By: Kaleigh Nobbe, Clinical Intern

Caffeine is currently the world’s most commonly used drug. And because caffeine is present in so many common foods and drinks, it is easy to forget that it is a drug. It is even an ingredient in beverages and foods that are marketed to kids including chocolate and tea. But caffeine has significant effects on the body and physical health.

Caffeine is a stimulant drug. It may surprise you to realize that this is the same type of drug as cocaine and meth, substances we think of as hard drugs. Stimulant drugs work partly by stimulating the sympathetic nervous system, which causes the same physical effects as the “fight or flight response:” speeding up the heart and breathing, making you feel more alert, and increasing muscle tension. And when caffeine is consumed in large quantities, the side effects can range from unpleasant to severe.

Caffeine can affect your sleep by keeping you awake longer, shortening the amount of sleep you get, and giving you less time in the needed sleep stages. This takes a toll on your level of alertness the next day and on overall health. However, caffeine doesn’t affect the stages of sleep the way other stimulants do, so it’s a better choice than speed or other uppers if you need to stay awake.

If caffeine elevates for a temporary boost after it wears off, the body can feel fatigued and feelings of mild to moderate depression can set in. This can make physical activity more difficult. Caffeine and stress can both elevate cortisol levels. High amounts of caffeine can lead to the negative health associated with prolonged elevated levels of stress. However, small to moderate amounts of caffeine can lift your mood and give you a temporary boost. If you imbibe high levels of caffeine, you may feel your mood soar and plummet, leaving you craving more caffeine to make it soar again, causing you to lose sleep, suffer health consequences, and feel more stress.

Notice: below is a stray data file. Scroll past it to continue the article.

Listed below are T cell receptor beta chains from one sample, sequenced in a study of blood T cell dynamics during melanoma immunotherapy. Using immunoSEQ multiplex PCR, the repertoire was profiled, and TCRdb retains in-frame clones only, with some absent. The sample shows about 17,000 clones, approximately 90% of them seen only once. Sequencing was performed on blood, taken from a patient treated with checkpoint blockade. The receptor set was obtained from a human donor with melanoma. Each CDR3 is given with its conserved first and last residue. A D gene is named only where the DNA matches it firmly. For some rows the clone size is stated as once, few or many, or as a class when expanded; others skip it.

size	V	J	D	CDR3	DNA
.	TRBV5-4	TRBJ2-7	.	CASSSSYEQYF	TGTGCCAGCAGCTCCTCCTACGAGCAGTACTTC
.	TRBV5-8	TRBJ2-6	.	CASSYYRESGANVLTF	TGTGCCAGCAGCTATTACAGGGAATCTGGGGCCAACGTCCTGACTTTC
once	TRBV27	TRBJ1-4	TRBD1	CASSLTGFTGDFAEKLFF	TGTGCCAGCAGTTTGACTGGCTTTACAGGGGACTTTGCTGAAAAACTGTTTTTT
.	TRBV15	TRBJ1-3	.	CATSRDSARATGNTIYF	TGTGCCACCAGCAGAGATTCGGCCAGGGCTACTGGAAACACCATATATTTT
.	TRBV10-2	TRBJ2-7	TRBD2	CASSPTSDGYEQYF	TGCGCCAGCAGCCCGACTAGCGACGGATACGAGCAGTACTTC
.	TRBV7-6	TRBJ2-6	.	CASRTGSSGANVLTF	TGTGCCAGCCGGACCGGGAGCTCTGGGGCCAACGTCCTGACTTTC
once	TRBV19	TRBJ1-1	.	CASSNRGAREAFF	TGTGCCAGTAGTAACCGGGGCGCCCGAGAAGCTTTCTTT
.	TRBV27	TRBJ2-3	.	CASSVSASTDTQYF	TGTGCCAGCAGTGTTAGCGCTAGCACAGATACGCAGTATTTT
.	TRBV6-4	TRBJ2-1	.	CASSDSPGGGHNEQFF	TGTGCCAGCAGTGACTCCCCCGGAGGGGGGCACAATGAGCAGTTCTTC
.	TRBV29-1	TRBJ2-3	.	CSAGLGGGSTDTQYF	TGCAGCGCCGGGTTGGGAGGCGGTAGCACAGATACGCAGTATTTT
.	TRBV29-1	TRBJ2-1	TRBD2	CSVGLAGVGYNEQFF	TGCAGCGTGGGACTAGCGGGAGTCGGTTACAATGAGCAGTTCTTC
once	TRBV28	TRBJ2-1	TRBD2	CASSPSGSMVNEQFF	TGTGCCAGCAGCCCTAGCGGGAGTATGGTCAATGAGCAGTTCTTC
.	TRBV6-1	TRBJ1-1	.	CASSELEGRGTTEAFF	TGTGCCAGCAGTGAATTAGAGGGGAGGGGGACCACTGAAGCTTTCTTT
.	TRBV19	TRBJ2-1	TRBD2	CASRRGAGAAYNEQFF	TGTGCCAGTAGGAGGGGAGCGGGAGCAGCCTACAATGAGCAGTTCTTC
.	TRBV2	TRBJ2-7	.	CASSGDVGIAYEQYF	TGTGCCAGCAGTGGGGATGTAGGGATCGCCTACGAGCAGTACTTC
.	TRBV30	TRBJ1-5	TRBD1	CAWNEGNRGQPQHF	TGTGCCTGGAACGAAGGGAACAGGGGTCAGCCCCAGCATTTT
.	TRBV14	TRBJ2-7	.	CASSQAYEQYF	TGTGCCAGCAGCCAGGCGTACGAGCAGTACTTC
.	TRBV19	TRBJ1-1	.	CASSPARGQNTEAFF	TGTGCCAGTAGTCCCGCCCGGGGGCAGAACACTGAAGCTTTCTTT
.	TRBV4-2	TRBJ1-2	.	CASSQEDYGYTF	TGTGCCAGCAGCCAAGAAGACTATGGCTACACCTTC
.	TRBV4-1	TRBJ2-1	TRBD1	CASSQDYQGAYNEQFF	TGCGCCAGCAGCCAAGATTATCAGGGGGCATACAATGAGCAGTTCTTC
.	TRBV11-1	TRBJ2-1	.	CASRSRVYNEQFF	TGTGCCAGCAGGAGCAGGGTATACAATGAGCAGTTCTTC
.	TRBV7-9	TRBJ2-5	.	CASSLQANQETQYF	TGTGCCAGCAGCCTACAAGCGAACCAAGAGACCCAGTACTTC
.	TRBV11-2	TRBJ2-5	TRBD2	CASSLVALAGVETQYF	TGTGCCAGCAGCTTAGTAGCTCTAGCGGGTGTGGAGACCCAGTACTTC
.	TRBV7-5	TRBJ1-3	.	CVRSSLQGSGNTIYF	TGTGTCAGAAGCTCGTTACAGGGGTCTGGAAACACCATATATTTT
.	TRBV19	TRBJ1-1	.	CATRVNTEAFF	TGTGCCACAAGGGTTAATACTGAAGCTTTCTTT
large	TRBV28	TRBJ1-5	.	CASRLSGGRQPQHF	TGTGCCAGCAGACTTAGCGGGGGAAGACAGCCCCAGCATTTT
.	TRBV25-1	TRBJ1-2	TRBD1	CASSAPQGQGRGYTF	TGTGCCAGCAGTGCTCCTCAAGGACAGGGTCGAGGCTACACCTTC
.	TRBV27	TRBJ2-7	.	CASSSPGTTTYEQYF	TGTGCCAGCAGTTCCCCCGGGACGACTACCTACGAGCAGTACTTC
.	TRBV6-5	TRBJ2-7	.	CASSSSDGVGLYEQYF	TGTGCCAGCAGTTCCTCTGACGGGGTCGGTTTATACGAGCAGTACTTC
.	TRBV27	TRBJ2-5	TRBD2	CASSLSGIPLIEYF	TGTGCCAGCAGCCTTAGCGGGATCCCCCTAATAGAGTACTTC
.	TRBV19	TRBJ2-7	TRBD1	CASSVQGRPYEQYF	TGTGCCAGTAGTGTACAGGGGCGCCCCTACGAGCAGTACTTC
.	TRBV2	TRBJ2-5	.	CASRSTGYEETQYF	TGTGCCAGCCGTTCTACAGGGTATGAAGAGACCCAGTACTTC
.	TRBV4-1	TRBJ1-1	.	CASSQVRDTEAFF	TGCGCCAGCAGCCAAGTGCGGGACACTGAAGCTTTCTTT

In simple terms, the stimulant effect of caffeine speeds up the heart rate and research shows that the level of caffeine at which the heart rate is significantly affected is 400 milligrams, about four cups of brewed coffee. For most people who drink caffeine in moderation, this isn’t necessarily harmful, but for people who are prone to anxiety, this may increase the likelihood of panic reactions, because caffeine also increases anxiety, and people experiencing panic reactions often worry they are having a heart attack.

Find out more about how your caffeine consumption may be impacting your life.

Call Owens & Associates at (847) 854-4333 for a free 15-minute consultation.